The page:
Yang has frequently cited Alaska’s system, which pays residents based on oil revenues, as a case for why UBI can work in the United States. Yang fails to mention that Alaska has the highest unemployment rate in the United States by far (over 6%), the second most suicides, and the third highest rate of alcoholism. Perhaps Alaska’s UBI proponents would say the long winter days are to blame for all of this. Perhaps the long winter days also explain Finland’s 7% unemployment rate, while free market Estonia’s 4% rate is an outlier?

Given that a whopping 20% of the funding for Yang’s UBI program will come from increased taxes collected due to “a smarter population” (ironic, considering Yang claims Amazon and Google don’t pay taxes because they are “too smart”), it’s worth considering how likely it is this funding will actually materialize.

Yang’s plan does plan to downsize welfare (welfare is the only program which is not supplemental to UBI), but this will only save an estimated $161 billion per year.

Yang assumes he will be able to terminate a bunch of government jobs (interesting considering the permanent bureaucracy forms much of the liberal base) and that healthcare expenditure will decrease. However, as we know, administrative complexity tends to increase exponentially with the number of programs administered, and since he’s not terminating any programs and is in fact adding a new one, I find it hard to believe Yang will be able to reduce administrative overhead. How will citizens receive this payment? Will it be a direct deposit? Card system similar to EBT? Paper checks? Any implementation mechanism will require infrastructure, oversight, and maintenance. It would likely require hiring thousands of people and would take years to implement. Yet we are to believe that government will downsize? Don’t hold your breath for welfare administrators being fired in the meantime.

As discussed earlier, reductions in healthcare spending are hopeful, but far from assured, yet Yang assumes $110 billion in funding from reduced healthcare spending, citing Ontario’s failed mincome experiment.

Yang frequently mentions higher educational outcomes, homelessness and crime reduction as more reasons to implement the UBI system, but according to his own math, the measurable increases in funding mechanisms from these benefits is a drop in the bucket (an infinitesimal 0.002% of the total required funding).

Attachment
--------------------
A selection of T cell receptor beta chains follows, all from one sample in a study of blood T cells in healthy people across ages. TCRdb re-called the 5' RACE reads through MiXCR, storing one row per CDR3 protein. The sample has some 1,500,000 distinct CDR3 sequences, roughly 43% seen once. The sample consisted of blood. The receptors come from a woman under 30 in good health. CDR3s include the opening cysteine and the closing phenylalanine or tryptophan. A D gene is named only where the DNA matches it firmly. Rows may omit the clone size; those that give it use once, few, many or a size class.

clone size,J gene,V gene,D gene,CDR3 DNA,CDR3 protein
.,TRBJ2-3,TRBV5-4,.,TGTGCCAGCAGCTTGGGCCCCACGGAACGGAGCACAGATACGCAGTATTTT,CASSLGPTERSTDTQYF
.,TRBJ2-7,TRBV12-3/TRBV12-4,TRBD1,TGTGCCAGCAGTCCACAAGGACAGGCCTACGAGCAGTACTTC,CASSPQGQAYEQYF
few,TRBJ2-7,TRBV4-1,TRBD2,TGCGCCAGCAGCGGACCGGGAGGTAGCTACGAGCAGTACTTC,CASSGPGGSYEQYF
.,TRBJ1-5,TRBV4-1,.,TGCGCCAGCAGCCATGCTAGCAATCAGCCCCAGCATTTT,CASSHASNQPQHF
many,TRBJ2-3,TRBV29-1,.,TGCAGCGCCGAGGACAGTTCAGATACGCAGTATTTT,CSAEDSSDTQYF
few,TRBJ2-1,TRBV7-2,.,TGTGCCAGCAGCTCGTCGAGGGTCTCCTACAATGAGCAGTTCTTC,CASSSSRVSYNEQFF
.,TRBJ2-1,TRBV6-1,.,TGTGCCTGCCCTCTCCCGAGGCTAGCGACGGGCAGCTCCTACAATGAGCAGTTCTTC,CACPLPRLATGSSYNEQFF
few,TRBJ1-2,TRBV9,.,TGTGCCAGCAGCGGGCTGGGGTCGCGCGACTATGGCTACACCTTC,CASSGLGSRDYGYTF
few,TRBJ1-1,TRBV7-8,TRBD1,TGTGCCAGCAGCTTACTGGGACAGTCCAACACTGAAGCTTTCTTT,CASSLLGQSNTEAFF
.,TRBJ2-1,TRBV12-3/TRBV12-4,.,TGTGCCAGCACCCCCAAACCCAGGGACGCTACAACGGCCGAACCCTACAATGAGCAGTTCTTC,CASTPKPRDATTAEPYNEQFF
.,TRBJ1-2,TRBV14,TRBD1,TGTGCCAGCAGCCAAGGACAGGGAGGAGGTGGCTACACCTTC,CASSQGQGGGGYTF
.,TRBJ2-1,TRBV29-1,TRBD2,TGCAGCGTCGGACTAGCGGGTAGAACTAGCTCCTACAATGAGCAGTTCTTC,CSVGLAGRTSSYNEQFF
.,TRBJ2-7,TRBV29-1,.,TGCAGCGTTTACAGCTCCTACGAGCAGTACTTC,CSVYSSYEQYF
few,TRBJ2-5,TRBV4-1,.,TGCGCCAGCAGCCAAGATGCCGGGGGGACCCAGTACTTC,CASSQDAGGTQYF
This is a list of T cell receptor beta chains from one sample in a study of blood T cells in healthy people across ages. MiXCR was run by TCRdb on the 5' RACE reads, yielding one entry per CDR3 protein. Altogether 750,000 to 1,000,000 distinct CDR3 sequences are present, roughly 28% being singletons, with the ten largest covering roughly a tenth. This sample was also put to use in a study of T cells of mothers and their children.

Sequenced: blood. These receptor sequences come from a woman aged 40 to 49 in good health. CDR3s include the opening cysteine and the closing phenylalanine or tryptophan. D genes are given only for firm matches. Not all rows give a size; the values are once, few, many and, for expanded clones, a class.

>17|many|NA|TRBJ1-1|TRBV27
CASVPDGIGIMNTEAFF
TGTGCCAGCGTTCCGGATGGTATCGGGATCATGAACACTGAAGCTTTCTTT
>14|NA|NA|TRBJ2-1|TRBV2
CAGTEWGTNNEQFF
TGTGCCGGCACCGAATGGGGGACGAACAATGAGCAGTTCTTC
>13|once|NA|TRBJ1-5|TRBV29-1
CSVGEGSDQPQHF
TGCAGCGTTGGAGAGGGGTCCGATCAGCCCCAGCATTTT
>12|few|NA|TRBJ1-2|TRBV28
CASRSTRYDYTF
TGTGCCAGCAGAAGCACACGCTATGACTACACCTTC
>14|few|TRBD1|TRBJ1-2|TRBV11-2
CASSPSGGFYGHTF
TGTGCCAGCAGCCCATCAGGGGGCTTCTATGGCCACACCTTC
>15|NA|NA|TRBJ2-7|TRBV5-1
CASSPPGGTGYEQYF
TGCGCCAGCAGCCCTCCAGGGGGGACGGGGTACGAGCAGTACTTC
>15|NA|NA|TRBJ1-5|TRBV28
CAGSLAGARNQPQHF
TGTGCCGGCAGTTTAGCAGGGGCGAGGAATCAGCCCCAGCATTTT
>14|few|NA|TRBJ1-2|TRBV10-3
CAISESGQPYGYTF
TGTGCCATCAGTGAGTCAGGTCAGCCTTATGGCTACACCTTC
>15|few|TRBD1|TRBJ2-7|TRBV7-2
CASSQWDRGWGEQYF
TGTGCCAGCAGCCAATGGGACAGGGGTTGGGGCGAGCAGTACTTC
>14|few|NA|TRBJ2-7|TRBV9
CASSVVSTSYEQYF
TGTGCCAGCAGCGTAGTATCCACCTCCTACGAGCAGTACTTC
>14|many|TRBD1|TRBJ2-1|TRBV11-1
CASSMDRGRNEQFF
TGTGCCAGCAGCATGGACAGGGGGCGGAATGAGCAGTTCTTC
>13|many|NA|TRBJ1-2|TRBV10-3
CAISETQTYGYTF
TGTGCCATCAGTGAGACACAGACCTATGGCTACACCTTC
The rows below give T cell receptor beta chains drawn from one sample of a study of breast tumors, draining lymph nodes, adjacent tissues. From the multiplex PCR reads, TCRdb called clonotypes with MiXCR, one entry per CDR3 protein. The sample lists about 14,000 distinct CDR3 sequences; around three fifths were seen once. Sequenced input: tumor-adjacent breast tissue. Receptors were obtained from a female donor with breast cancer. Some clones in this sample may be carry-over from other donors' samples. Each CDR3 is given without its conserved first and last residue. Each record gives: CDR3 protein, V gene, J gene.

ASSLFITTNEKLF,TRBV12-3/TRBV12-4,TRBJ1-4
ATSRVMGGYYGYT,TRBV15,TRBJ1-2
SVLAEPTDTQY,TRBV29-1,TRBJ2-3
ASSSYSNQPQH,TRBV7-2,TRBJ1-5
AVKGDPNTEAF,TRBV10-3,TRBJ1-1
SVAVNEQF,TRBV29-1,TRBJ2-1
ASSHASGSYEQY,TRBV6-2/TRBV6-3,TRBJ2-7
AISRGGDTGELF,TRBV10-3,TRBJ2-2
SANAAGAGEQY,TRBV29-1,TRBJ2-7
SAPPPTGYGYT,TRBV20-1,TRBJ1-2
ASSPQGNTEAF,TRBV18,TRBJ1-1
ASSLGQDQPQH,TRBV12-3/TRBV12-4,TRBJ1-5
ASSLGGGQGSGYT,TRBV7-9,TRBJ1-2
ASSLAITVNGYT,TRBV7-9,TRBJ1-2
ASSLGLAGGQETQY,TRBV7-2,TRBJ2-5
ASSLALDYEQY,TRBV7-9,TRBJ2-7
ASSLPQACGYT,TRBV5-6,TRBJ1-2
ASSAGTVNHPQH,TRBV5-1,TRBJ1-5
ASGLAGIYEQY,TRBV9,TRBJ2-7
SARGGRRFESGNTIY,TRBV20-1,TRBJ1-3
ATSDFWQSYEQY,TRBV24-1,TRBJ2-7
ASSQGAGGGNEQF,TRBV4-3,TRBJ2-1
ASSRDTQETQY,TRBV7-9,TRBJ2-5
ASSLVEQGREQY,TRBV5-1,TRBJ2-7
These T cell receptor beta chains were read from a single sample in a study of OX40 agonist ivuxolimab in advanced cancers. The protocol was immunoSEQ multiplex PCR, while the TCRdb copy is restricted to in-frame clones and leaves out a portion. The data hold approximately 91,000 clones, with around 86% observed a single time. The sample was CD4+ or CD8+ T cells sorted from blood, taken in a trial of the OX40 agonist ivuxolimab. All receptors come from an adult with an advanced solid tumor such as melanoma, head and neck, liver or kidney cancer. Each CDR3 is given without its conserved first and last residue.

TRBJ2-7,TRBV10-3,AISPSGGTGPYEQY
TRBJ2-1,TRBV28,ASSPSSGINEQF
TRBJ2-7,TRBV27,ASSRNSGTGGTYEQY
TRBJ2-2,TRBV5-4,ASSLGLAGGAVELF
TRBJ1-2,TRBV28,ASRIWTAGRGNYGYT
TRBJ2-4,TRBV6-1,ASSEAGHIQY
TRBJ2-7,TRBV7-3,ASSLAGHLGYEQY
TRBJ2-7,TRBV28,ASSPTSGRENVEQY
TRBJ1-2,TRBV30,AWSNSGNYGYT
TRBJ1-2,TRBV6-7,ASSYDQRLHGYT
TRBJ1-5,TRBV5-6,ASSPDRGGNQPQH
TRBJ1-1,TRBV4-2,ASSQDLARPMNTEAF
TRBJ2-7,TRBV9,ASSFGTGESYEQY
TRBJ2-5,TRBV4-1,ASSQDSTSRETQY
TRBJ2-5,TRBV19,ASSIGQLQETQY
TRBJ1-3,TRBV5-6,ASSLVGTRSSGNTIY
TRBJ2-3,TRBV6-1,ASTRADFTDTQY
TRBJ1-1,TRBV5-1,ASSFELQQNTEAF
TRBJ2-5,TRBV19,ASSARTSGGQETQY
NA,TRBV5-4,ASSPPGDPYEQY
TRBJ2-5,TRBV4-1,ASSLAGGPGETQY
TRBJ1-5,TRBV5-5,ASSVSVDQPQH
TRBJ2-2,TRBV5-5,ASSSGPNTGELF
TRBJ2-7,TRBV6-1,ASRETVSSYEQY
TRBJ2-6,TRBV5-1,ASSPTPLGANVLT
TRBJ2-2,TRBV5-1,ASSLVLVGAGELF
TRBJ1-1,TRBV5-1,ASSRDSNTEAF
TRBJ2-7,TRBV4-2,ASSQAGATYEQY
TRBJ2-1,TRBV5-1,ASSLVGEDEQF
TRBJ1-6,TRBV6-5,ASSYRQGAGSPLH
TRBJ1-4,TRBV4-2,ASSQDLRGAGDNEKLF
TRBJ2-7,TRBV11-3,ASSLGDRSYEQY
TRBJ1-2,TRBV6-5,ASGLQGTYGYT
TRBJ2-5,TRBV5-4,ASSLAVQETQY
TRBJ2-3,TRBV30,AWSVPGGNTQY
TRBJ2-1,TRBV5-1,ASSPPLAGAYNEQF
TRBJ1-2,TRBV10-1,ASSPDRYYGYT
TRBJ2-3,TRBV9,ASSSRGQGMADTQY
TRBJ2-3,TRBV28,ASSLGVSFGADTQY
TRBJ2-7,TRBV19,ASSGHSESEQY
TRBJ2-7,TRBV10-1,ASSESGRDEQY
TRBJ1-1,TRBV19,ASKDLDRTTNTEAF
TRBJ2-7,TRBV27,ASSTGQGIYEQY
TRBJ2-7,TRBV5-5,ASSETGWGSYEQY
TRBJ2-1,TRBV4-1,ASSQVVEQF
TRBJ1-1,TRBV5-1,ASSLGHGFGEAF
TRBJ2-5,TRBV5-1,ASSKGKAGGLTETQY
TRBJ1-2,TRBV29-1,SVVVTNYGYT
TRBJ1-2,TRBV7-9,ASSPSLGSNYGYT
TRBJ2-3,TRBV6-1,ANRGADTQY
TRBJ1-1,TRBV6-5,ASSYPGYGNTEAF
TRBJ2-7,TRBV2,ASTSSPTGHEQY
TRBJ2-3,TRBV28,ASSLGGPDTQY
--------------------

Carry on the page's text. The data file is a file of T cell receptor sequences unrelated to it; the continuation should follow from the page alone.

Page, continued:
So where does the funding really come from? The same place it always comes from — debt and taxes.

QE by another name

Yang has frequently said something along the lines of, “we bailed out Wall Street, why don’t we try bailing out the American people?”

He’s referring of course to the massive monetary infusions following the collapse of Lehman Brothers and Bear Sterns, which triggered the 2008 recession and shook the faith of many in the system as a whole.

Yang’s proposal, even when including the silly math outlined above and 49% of revenue funded from taxes, assumes a shortfall of at least $320 billion. Where does that money come from? Debt.

The net outlay on public debt payments is already a whopping 8% of the federal budget, and 11% of federal income. To put that in perspective (and I imagine a nation is very different than an individual), imagine you make $100k per year and pay $11k per year in interest. This would assume you’re either paying 11% on an average of 100k/yr in principal, or 5.5% on an average of 200k/yr in principal, a debt to asset ratio of somewhere between 100% and 200%. In general, 43% is the highest debt to income ratio you can have and still get a Qualified Mortgage. Yang is talking about steepening the curve on the chart above. Perhaps this can be sustained for a while, but certainly not forever. There will be a reckoning, and it will probably take the form of Venezuela or Zimbabwe style hyper inflation.